Vyatta Community Edition, Open Source Router

I’ve been running multiple subnets in my lab, and been dealing with the pain of having to VPN into each separate subnet when needing to make a change, test something, or deploy something.  It’s been a learning experience and I’ve configured both OpenVPN and ISA Server 2006 VPN’s and successfully bounced around the various networks as necessary, but it’s been a real pain to have to VPN into one network, grab files, and then VPN into a different network to test and deploy those files, as an example.  So I began a hunt for an open source router that would give me more control than Untangle, which is an excellent open source routing and firewall tool.  Simply put, I wanted finer grained control than Untangle is designed to supply. As an example, I wanted to be able to filter network traffic based on mac addresses instead of IP addresses.

In my search, I came across Vyatta, which is an open source networking package that likes to compare itself to Cisco in functionality and control.  I decided to check out their site and found that they offer a free ‘Community Edition’.  I looked at the features of the community edition, then checked the VMware Appliances site and found that Vyatta has a pre-built VMware appliance.  NICE!  I filled out a short registration form, downloaded the appliance and all the documentation, which is thick to say the least, and fired up the appliance in VMware Workstation.


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After a little ado, reading some of the documentation, and watching some of the Vyatta videos, I began to experiment with Vyatta in workstation, doing an initial configuration which involved setting IP addresses on the NICs (3 come connected to the appliance), enabling SSH management for the router, and enabling https (the gui) management interface.  Vyatta can be managed through a CLI similar to most managed switches, but also has a web management interface.  I personally feel like the command line gives more control, but maybe that’s just a perception and comfort thing more than anything else.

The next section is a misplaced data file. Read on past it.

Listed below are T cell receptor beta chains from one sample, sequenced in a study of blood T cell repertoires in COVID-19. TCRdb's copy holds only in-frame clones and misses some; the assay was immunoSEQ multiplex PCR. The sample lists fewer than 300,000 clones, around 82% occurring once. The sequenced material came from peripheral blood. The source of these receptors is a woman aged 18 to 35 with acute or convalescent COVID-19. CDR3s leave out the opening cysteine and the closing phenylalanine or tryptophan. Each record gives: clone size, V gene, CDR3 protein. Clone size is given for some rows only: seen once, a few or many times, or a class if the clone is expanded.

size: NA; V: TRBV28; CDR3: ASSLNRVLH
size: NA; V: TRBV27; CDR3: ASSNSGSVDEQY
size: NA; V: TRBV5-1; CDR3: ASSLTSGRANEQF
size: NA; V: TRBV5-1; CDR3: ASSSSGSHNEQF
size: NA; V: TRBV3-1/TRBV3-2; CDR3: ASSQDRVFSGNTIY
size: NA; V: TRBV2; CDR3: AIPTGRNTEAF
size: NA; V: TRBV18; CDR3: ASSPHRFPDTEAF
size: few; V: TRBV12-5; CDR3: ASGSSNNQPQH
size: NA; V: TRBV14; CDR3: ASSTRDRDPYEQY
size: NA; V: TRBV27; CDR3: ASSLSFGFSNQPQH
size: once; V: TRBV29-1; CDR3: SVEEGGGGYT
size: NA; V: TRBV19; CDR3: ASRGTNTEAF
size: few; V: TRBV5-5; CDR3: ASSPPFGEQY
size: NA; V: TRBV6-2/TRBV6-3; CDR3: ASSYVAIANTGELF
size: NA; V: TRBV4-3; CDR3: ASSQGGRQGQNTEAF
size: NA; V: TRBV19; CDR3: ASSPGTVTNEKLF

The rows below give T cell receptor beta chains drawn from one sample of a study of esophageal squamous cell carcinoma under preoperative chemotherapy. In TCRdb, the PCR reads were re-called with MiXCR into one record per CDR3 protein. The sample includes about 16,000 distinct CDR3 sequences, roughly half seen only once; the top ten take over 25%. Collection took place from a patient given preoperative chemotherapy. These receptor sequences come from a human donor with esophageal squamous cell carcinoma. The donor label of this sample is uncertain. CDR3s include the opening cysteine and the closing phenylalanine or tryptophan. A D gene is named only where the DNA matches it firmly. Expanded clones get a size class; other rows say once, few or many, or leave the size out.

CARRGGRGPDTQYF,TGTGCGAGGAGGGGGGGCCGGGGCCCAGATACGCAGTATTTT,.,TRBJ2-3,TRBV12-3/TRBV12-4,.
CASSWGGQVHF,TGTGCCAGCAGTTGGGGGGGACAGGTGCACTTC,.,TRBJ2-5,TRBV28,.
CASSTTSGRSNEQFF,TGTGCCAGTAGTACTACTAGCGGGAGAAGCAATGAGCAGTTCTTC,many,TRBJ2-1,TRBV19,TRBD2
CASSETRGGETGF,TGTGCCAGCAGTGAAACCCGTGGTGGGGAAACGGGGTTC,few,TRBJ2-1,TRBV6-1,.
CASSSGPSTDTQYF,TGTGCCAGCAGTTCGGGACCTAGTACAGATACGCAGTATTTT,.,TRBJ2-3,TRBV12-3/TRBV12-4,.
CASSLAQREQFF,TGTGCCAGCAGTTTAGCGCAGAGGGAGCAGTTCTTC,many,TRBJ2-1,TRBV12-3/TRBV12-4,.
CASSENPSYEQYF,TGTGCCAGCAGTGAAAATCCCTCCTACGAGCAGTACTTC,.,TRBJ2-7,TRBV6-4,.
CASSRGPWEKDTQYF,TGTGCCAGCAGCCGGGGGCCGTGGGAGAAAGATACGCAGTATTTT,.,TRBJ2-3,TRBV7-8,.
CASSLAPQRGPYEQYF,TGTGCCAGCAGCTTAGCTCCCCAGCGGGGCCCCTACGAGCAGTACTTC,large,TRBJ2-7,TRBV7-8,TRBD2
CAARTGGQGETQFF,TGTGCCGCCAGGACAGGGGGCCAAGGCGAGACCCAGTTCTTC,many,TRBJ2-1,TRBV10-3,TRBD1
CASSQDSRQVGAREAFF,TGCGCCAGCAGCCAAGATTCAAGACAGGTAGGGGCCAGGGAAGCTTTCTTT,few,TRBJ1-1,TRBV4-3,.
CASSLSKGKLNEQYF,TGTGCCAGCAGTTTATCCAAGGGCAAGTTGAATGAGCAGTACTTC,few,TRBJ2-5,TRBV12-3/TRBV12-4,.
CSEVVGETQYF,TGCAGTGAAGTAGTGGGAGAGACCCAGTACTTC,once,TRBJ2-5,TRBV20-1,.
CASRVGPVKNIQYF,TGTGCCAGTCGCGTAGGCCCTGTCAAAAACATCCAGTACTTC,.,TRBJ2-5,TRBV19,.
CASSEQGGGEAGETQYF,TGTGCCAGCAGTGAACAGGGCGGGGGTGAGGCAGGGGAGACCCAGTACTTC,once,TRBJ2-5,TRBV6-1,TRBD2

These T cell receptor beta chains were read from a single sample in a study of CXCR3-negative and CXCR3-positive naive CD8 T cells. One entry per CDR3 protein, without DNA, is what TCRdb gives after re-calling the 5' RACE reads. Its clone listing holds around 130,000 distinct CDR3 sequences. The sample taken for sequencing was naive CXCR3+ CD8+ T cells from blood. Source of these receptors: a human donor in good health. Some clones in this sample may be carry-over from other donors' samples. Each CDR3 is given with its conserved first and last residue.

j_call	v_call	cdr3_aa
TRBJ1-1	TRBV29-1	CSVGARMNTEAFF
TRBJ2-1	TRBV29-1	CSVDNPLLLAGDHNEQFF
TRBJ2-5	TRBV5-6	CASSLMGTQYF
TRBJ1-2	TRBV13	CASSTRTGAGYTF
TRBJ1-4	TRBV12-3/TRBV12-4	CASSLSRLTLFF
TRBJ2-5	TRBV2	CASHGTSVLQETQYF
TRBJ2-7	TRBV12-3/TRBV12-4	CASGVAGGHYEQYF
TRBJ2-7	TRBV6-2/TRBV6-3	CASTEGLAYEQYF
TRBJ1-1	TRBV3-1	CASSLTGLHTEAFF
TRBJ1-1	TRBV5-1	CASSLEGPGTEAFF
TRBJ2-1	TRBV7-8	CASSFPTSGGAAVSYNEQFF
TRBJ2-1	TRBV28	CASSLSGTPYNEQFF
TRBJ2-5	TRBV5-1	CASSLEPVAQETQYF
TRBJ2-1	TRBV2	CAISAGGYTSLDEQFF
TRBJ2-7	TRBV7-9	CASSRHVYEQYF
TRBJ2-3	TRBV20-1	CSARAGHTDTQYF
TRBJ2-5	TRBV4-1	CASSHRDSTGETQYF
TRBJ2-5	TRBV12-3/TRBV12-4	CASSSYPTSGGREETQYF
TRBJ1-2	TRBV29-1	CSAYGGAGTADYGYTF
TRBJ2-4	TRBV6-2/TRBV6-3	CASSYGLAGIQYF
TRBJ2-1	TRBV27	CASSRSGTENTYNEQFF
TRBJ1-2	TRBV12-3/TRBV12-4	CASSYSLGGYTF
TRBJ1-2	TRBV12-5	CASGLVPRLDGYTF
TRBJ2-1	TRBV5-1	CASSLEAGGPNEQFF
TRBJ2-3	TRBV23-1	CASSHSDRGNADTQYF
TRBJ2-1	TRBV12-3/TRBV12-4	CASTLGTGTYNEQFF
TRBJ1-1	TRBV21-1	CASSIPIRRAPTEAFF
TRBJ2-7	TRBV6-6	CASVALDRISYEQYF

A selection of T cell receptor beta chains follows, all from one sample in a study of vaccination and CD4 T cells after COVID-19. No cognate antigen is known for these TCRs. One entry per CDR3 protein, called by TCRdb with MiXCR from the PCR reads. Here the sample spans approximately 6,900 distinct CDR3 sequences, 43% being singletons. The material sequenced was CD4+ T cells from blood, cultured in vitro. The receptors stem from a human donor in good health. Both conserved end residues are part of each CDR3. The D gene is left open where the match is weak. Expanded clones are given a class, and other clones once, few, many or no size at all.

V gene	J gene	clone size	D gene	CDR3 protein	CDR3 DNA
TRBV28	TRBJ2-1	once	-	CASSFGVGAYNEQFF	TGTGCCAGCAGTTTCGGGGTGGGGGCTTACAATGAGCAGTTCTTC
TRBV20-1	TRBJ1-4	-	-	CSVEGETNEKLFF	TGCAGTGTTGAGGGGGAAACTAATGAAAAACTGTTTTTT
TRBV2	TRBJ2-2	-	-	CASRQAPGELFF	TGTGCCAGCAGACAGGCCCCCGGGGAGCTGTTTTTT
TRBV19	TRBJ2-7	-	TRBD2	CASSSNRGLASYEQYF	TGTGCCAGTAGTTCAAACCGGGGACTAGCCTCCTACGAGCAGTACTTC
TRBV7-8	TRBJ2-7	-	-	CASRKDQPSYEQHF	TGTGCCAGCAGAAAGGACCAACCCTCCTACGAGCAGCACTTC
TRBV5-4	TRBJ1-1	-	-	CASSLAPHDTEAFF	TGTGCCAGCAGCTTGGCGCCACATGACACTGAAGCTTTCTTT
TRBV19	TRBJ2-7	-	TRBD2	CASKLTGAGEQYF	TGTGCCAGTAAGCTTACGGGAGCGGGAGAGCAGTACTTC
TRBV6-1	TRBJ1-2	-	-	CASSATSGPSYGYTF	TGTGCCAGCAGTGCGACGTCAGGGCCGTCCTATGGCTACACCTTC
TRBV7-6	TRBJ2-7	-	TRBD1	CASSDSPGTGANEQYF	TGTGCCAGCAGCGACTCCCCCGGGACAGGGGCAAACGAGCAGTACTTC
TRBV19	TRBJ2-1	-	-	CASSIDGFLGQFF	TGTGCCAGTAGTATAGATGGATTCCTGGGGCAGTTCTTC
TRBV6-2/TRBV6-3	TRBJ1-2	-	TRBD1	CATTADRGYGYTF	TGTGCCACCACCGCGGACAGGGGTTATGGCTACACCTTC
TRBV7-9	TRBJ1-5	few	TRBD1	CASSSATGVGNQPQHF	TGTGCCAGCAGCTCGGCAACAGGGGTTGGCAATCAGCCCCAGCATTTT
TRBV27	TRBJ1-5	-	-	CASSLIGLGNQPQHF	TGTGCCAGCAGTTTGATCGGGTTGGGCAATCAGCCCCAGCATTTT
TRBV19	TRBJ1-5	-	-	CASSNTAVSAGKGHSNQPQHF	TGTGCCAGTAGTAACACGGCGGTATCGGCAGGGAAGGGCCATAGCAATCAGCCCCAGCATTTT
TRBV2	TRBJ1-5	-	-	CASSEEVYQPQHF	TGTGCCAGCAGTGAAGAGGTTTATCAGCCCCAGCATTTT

Sample-Network-Diagram-001 After reviewing the documentation and experimenting with the software in VMware Workstation, I decided to convert the virtual machine (VM) into ESX Server.  I noticed immediately that it appeared to have lost all of the settings that I configured while the system was running in Workstation.  After a little digging, I discovered that during the import from Workstation to ESX, all the NICs had been changed from the Vyatta appliance’s perspective.

TIP: eth0 – eth2 had been replaced with eth3 – eth5.  If you run into any trouble after migrating a configured Vyatta VM into ESX from Workstation, the way the import runs, the NICs will be replaced and you’ll end up having to reconfigure them.  Another reason why doing things in the console is better in my opinion, because I kept track of all the commands that I had run and didn’t have to go bouncing through a GUI trying to figure out what I might have been forgetting. 😉

I was immediately able to browse from subnet to subnet, after figuring out which NIC was which and belonged on which vSwitch of course. By default the interfaces’ firewalls, each NIC has a separate firewall for inbound, outbound, and local traffic, are set to ‘allow all’ traffic, which was great since it allowed me to confirm that everything was configured and working properly before undergoing to effort to start locking down the system.  Be sure to keep this in mind if you’re going to be using Vyatta as a public facing router.  Your system will be wide open until you configure it, so it’s best to configure the system offline, and then put it into production after you’ve completed the setup.


So far the router has worked perfectly.  It’s been a full week now of heavy testing, and I’ve not been able to ‘glitch’ it. ;)  If you’re looking for an open source router that has VERY fine-grained control and state-of-the-art features, you MUST check out Vyatta.  Start with the best, then check out the rest, if you have time.  As I mentioned, the documentation is thick, but that’s to be expected for the level of control you get.  If you’re looking for something that is highly functional and feature-rich, but do not want to get into the weeds of managing a router / switch that requires technical knowledge of networking, a product like Untangle and it’s beautiful GUI interface may be more to your liking.  Untangle also has a virtual appliance.